Mouthpiece, Soho Theatre

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by Lauren Gauge

Written with deft humour, Mouthpiece is a sharp scalpel used to dissect the highly sensitive and nuanced issues of representation, consent, agency and the ongoing ignorance between the opposing ends of the class system.

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Dinomania, New Diorama Theatre

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by Lawrence Osborne and Laura Kressly

Have you ever heard of Gideon Mantell? We hadn’t. But this multi-role telling of the life of the Sussex-based Victorian doctor and amateur geologist, whose discovery of the Iguanodon instigated relentless conflicts with the Church of England, is a compelling, musical story of a man willing to lose everything in the fight for scientific progress.

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Digging Deep, Vault Festival

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by Laura Kressly

CW: suicide and self-harm

Mossy is only 22 but he’s tired of life. He can’t shake the feeling that there’s nothing more than this, so the best option is to call it a day and kill himself. His only concern is that his mum won’t be able to afford his funeral, so he convinces his reluctant mates to launch a fundraising campaign before he goes. Touching on toxic masculinity, male friendship, euthanasia and voyeuristic media consumption, this new script has some clumsy writing but the themes that propel the action forward to a surprising end smartly support the story of friendship.

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Babylon Beyond Borders, Bush Theatre

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by Laura Kressly

In the ancient city of Babylon, people lived peacefully. They were left to their own devices until, according to a biblical story, they built a tower that reached to the heavens. Then, a vengeful god destroyed it and scattered the citizens around the world bestowing them different languages so they could no longer communicate. For language and peace are power, and power threatens those in charge.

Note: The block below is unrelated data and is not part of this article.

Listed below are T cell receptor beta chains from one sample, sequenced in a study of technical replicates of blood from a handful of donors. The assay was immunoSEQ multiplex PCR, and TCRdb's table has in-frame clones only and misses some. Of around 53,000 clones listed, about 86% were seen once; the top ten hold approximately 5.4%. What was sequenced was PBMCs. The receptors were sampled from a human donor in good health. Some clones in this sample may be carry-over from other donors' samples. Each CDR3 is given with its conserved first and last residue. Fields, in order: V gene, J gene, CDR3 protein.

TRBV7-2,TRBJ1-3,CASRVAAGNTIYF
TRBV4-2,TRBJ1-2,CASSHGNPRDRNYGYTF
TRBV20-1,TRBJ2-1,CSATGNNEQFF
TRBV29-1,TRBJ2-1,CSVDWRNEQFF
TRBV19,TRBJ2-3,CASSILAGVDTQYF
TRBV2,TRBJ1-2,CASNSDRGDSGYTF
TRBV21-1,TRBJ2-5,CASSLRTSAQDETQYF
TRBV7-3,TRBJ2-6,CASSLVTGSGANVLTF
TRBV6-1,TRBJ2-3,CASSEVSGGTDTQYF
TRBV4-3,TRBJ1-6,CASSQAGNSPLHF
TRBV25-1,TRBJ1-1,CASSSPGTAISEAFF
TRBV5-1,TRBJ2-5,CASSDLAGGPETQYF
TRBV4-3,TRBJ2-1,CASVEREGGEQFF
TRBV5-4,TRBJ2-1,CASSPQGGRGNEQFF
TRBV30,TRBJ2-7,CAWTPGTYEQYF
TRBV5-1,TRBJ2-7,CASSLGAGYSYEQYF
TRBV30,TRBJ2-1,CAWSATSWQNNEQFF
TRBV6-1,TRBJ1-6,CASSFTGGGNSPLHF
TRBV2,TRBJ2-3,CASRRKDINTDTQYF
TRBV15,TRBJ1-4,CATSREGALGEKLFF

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The Cult of K*nzo, Camden People’s Theatre

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by Maeve Campbell

Cosmopolitan’s current most-read article is a feature on a $35 maternity dress worn by Megan Markle. This is, as explored in performance artist Paula Varjack’s latest work, an example of post-recession celebrity dressing. Yet mixing a Gucci top with Topshop jeans is a distant dream to those of us who will never be able to afford to wear Gucci.

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Opal Fruits and Dangerous Lenses, Vault Festival

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by Laura Kressly

It’s no secret that the social class system in this country has marginalised the working classes, with women pushed to the absolute fringes of society. To the world outside their immediate circle, sometimes no bigger than the street they live on, they are invisible. Solo shows Opal Fruits and Dangerous Lenses, though radically different in style, seek to change that by centering the working class woman’s experiences and demanding attention for those wilfully forgotten.

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